I LOVE zombie films. This might come as a slight surprise because I normally leave the horror reviews to Dan. I can’t get through most scary movies without hiding behind the sofa and then having nightmares for weeks.
But there is just something about shuffling, brains-hungry, undead monsters which really works for me, as a movie concept. This may well have something to do with In The Flesh.
In The Flesh had two seasons on the BBC a few years ago, until it got unjustly cancelled. Since then it’s become very difficult to track down, and I rarely meet anyone else who has watched it. But if you were an unhappy teenager back in the late 2000s/early 2010s, it had everything: angst, family tension, young men with no discernible muscle tone, pseudo-Victorian lace dresses, forbidden relationships.
Also, it has a remarkably similar plotline to 2017 movie The Cured.
I watched The Cured a couple of nights ago (listen up! I don’t want any comments about this blog not being current! I’m a poor Millennial, you’re a poor Millennial, no media exists until it turns up on Netflix or Amazon Prime). And it was as if the writer behind In The Flesh had a really, really bad trip, fell asleep for ten years, and then woke up in 1980s Northern Ireland.
What I mean is The Cured is grim. And dark. And political. But it still has all the key elements…
We’re in a world where the worst of the zombie epidemic is already over. Now the undead are being rehabilitated. They still look unusual, and they may have nibbled a few family members, but the government wants them to be productive members of society again. This goes about as well as you’d expect.
In The Cured, the entire story is an extremely blunt metaphor for the Troubles in Northern Ireland. The zombie virus is literally called “Maze Virus”; there are political murals and dirty protests and petrol bombs, et cetera.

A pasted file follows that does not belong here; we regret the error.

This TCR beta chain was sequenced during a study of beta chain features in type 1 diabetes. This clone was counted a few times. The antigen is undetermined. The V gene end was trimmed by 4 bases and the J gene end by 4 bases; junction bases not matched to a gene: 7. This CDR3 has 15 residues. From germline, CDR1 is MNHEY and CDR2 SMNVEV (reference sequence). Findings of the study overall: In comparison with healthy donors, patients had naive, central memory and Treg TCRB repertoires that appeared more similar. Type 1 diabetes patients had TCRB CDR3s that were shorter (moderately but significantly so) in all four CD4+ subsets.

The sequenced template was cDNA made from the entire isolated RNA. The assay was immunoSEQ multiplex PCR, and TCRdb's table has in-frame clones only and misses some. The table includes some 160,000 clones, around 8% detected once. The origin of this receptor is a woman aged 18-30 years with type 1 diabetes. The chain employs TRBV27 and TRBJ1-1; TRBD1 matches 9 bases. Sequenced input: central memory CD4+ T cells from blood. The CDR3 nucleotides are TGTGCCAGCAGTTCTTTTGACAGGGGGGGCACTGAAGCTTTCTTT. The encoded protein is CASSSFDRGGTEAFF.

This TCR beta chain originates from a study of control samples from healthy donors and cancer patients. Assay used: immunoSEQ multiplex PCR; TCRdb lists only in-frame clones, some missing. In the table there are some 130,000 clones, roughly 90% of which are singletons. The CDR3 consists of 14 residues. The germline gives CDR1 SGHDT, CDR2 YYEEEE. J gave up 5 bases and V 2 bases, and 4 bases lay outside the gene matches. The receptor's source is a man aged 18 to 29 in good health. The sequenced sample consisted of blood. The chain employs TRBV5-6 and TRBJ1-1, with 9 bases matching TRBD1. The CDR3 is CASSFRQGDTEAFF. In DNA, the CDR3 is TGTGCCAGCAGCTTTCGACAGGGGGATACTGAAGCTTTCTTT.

I have… mixed feelings about this? The zombies are intelligent creatures who love, reason, fight for their rights, get locked up and stage peaceful protests, but they’re also portrayed as mindless unreliable vicious world-destroying terrorists. So it’s hard to tell where the director’s sympathies lie, really.
In The Flesh only had one Irish character – the irrepressibly attractive Emmett J Scanlan – and everybody else was a charming Lancashire local. It didn’t have much truck with politics apart from a couple of LGBT storylines. But the other similarities are still striking: a young hero(?) led astray(?) by an older zombie, a loving-but-troubled family, a sinister government plot and a rather unsatisfying conclusion.
Honourable mentions: The Cured features Ellen Page, and everybody loves Ellen Page. There are strong performances from Sam Keeley and a truly eerie Tom Vaughan-Lawlor; the latter was both my favourite character and the character who most unsettled me.
Overall, I still love In The Flesh best. Perhaps because it had the benefit of two full seasons, it explored the practicalities of life as a rehabilitated zombie. There was time for complex characters and relationships to develop. The Cured paints in much bloodier, broader strokes – but it’s still worth seeing, as a neat piece of drama and a comment on the fragile situation in good ol’ N.I.